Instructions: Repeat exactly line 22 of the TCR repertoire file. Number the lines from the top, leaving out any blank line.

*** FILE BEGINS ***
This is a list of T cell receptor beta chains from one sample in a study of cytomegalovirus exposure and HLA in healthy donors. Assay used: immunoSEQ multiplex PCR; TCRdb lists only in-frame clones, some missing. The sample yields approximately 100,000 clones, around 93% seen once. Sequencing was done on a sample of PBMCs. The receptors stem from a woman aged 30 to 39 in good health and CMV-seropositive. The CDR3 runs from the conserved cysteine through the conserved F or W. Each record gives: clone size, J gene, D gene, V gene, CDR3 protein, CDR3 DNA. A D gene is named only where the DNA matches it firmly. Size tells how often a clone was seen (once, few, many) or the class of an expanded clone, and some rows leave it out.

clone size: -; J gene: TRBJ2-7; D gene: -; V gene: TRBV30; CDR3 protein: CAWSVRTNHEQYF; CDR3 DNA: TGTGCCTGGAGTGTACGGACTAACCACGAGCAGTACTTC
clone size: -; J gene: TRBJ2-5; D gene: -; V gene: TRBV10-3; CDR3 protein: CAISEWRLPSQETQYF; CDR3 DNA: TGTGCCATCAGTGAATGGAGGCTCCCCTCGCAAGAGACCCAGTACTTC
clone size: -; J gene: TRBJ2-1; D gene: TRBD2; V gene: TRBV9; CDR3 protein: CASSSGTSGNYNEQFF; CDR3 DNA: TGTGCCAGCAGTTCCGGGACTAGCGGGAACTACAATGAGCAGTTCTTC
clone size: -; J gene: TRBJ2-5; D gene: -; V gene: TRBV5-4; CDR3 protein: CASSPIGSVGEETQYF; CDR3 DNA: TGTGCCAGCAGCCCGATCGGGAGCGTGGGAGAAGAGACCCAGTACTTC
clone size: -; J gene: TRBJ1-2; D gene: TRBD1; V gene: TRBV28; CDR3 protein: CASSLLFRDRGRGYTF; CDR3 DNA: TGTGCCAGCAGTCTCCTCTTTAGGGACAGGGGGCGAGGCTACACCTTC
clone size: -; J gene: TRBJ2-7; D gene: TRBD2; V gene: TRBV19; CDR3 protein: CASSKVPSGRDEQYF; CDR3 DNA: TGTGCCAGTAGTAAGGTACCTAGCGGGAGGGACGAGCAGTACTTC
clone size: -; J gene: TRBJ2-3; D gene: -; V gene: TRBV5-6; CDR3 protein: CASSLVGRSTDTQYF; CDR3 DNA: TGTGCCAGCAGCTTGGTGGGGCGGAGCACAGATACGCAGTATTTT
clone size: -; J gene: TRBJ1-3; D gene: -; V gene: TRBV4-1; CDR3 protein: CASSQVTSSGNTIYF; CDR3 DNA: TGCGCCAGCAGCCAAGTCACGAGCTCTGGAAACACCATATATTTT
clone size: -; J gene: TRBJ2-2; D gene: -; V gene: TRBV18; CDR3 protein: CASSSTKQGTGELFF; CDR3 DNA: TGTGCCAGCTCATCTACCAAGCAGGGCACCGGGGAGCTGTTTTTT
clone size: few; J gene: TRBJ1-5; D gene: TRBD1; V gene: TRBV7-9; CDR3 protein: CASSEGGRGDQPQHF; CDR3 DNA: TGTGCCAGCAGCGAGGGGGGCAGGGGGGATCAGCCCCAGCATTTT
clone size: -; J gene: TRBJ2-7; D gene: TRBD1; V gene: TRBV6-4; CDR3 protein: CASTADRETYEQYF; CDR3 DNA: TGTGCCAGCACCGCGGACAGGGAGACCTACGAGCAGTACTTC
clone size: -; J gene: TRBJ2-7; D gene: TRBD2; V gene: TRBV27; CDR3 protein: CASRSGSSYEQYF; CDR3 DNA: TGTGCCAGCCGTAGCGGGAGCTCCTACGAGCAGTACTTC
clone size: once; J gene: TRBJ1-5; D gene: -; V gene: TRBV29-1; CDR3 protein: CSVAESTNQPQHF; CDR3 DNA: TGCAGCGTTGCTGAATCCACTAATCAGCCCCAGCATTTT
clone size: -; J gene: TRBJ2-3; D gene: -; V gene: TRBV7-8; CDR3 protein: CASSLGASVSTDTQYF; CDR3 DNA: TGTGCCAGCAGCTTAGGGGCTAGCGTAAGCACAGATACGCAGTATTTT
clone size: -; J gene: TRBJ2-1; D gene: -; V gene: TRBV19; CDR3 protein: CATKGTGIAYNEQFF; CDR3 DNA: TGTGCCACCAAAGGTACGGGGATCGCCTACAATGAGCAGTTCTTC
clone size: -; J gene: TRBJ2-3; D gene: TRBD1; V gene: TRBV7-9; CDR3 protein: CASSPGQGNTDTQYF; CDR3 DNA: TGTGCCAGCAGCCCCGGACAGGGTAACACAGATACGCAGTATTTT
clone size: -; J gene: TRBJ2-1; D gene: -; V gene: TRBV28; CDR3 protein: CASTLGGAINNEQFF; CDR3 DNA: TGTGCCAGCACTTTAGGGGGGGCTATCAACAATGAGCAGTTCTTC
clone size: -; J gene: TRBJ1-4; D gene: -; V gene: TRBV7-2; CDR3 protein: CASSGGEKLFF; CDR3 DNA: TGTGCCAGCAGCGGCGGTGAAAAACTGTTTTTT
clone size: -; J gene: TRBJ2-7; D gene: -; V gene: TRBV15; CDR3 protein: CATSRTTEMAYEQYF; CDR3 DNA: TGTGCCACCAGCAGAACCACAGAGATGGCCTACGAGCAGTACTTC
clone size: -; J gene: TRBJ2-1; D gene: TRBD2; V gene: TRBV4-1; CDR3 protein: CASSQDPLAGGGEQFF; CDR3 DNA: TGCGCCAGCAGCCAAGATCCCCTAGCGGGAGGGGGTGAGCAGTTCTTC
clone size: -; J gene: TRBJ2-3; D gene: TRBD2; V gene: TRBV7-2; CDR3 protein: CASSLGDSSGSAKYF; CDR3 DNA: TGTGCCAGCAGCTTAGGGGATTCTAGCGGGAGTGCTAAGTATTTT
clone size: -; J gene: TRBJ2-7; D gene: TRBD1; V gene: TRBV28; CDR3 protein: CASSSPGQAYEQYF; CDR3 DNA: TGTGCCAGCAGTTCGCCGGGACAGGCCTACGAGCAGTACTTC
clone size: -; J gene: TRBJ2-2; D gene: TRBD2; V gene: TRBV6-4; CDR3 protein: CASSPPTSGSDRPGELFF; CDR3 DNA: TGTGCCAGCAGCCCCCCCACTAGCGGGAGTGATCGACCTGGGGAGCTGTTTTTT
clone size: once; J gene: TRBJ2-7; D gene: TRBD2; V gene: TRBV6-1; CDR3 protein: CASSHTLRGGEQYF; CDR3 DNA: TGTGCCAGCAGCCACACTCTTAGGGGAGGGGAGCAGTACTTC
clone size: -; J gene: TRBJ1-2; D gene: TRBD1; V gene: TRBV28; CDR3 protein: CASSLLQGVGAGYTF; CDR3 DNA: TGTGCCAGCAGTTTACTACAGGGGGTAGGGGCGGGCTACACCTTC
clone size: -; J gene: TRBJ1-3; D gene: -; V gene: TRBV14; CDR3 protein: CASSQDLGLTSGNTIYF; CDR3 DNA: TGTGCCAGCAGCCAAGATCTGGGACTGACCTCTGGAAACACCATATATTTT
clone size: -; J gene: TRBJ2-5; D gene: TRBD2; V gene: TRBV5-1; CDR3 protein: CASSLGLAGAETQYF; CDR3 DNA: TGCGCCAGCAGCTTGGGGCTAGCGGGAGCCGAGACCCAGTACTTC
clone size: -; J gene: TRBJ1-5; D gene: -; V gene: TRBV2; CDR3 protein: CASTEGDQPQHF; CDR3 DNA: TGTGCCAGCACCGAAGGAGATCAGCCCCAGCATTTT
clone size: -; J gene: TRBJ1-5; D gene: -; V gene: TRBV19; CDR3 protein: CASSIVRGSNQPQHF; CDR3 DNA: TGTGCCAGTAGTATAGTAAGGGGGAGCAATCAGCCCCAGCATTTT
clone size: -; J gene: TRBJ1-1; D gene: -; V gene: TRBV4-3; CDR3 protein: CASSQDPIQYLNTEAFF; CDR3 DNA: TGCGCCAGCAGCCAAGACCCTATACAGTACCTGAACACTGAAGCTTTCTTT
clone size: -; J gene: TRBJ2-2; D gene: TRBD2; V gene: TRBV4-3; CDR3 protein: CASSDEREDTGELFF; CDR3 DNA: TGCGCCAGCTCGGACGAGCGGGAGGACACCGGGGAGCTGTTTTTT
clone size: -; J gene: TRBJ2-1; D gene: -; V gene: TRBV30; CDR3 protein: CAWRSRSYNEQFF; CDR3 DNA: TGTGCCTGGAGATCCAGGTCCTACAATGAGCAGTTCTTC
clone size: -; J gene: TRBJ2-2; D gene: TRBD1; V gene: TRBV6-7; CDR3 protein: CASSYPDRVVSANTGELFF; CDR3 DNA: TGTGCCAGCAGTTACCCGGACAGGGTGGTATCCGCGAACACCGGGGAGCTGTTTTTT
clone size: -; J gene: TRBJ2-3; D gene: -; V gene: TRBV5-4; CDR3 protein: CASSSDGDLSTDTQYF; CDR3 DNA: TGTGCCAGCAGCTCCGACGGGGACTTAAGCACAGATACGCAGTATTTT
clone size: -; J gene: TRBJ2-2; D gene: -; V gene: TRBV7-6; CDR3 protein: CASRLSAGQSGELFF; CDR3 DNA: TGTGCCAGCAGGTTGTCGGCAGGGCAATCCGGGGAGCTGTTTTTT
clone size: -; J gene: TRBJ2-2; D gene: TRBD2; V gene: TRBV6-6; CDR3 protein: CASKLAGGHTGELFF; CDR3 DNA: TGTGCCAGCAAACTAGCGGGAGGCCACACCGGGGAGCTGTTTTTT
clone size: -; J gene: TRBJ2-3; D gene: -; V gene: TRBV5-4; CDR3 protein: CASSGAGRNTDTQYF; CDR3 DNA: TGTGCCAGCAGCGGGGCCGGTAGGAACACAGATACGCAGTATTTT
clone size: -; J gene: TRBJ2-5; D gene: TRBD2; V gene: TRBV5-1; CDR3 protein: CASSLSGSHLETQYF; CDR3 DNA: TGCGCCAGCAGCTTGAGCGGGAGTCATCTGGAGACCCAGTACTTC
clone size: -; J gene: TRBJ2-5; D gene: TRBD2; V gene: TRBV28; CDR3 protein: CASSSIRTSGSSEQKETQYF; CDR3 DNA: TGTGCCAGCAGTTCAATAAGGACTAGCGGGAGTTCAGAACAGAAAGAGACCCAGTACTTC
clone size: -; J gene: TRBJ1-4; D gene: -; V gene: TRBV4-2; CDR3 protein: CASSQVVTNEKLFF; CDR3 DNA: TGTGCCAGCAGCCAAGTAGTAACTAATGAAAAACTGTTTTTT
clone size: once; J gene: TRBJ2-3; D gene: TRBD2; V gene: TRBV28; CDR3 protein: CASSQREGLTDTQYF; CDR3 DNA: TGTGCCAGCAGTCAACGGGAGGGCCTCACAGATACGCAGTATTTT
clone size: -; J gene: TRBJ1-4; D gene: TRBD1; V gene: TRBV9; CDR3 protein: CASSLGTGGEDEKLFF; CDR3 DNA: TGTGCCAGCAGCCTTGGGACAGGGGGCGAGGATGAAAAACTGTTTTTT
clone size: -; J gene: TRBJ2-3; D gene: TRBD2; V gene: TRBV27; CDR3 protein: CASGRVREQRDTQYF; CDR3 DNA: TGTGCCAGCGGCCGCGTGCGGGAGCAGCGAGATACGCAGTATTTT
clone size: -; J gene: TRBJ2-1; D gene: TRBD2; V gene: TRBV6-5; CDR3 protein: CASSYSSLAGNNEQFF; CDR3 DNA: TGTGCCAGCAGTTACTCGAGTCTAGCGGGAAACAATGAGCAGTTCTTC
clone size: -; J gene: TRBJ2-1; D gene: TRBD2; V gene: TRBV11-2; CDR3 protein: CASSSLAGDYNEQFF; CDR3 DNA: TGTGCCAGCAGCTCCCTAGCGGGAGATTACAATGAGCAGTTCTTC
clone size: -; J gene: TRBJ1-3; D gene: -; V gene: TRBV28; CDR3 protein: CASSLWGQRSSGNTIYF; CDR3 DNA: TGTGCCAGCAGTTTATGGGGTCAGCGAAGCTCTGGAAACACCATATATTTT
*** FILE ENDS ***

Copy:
clone size: -; J gene: TRBJ2-3; D gene: TRBD2; V gene: TRBV7-2; CDR3 protein: CASSLGDSSGSAKYF; CDR3 DNA: TGTGCCAGCAGCTTAGGGGATTCTAGCGGGAGTGCTAAGTATTTT